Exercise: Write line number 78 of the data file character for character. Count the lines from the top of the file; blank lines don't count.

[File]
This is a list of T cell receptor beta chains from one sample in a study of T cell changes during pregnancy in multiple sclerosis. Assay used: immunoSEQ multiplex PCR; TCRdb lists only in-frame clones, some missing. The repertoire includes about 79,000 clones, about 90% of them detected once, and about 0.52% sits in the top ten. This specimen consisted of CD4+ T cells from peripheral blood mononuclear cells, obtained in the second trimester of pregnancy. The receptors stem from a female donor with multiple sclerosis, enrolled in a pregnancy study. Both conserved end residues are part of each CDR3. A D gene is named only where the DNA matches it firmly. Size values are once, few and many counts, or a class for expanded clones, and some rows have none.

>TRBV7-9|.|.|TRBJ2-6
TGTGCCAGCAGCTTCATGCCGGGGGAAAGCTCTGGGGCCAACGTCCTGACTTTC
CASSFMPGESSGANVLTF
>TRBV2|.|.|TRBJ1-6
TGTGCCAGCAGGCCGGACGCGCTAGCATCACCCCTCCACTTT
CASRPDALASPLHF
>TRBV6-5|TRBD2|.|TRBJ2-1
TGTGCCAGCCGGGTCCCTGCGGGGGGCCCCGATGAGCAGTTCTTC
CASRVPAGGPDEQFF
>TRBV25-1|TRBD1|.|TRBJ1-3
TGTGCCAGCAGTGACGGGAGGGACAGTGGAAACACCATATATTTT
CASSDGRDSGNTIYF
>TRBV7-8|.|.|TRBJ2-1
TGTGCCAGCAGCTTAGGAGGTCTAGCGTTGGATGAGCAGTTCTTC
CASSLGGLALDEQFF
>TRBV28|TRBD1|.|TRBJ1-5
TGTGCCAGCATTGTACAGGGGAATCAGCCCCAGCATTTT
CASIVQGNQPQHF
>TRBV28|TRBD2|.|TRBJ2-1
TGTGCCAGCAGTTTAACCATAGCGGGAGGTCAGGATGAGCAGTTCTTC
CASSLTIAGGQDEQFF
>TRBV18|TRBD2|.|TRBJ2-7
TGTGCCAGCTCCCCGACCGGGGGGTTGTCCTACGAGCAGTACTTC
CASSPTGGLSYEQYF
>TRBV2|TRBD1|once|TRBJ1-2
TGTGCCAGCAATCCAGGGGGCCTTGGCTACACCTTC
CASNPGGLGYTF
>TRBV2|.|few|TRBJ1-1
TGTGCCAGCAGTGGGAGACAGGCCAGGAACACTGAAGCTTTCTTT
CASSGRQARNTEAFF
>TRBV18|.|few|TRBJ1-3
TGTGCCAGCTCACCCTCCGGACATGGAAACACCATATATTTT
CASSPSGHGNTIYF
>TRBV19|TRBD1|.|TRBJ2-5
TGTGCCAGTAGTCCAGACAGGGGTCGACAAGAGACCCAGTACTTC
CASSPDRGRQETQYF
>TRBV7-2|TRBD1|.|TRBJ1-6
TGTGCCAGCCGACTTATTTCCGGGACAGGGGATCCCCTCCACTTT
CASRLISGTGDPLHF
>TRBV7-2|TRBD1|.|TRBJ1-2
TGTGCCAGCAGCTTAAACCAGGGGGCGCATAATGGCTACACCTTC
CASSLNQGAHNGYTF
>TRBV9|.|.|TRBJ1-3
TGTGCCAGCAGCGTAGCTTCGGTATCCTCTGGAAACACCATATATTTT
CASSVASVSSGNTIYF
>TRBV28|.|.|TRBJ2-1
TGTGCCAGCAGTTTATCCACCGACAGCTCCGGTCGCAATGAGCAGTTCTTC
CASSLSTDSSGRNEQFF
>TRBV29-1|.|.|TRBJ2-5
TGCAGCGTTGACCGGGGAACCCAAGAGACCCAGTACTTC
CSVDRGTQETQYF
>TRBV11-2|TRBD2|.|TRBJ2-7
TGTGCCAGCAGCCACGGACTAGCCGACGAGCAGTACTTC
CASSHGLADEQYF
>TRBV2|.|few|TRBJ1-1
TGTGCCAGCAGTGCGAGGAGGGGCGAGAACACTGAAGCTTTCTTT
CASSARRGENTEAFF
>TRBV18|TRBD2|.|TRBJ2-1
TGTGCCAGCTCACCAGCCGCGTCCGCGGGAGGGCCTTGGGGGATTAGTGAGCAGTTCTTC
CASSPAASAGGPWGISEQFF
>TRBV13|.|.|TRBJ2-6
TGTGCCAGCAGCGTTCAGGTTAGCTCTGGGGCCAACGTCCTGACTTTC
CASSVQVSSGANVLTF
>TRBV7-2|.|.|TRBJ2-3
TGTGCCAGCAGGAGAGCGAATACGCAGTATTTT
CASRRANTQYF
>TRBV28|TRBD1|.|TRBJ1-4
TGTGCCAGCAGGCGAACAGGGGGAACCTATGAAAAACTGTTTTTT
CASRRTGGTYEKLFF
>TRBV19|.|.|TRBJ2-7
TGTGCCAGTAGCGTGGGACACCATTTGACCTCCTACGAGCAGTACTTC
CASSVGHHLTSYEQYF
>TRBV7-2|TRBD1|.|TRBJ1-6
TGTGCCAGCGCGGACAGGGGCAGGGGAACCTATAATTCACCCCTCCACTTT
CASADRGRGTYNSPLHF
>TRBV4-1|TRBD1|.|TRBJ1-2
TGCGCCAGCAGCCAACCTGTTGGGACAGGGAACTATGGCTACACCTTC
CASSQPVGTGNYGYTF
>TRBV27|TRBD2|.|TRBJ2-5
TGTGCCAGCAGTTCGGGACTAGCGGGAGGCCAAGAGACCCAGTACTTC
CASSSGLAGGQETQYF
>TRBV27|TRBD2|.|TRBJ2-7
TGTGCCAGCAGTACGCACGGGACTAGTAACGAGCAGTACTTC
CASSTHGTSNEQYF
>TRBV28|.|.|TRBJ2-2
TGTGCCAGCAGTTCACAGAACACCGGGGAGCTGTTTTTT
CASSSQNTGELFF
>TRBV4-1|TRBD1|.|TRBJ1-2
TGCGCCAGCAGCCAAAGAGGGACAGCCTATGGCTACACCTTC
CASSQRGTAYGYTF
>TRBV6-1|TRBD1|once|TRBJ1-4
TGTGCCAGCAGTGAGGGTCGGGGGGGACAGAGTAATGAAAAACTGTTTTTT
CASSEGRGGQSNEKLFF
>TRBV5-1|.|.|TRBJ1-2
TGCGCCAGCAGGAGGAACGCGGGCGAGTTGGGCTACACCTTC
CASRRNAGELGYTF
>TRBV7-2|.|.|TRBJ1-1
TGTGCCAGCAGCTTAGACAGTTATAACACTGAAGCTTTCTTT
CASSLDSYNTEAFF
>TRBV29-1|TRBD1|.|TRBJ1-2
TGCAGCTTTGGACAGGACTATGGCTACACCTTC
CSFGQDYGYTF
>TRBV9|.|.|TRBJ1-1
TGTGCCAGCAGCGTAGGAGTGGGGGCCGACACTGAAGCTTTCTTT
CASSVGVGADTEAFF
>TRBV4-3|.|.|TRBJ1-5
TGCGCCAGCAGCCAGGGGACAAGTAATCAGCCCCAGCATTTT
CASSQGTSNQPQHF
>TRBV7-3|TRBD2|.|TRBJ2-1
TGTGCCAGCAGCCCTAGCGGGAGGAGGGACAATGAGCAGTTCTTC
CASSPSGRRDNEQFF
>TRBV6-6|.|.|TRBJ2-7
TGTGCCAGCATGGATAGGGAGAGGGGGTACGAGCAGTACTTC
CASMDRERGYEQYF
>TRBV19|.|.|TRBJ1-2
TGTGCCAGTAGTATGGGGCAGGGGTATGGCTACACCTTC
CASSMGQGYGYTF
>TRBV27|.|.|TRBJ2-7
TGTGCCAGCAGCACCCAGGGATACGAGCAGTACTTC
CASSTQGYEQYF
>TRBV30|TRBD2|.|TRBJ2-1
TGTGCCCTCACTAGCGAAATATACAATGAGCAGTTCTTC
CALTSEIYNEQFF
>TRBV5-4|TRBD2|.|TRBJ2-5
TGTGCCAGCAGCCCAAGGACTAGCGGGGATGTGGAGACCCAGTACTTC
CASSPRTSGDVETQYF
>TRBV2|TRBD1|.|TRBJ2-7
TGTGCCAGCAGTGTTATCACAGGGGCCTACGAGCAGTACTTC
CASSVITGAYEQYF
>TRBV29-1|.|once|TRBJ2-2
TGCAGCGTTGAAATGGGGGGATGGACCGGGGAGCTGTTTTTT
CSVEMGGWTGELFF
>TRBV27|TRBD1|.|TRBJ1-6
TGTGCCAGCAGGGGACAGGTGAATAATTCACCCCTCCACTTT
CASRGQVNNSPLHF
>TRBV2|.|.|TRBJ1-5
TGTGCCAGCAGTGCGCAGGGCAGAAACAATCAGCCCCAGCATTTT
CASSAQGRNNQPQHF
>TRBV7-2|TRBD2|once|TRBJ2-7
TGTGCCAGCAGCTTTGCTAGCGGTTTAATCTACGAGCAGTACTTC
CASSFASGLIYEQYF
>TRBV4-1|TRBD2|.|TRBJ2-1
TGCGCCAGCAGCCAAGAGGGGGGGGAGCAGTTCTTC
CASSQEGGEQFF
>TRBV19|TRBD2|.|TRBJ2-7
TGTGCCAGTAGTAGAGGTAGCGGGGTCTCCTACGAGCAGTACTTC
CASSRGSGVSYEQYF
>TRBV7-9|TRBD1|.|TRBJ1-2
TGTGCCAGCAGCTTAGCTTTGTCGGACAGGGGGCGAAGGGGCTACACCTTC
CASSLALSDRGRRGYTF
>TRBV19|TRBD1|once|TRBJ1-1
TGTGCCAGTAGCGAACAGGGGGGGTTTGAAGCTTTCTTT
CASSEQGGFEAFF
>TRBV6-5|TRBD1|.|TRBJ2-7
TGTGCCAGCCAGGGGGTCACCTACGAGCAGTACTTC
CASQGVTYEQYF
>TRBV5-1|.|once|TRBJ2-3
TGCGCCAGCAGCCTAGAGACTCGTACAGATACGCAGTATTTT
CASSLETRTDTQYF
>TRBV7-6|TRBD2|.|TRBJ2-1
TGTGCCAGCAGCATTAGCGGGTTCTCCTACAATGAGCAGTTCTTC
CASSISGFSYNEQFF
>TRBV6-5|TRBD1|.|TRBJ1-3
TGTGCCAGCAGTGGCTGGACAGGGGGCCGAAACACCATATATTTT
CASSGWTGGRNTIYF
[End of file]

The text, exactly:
TGCGCCAGCAGCCAACCTGTTGGGACAGGGAACTATGGCTACACCTTC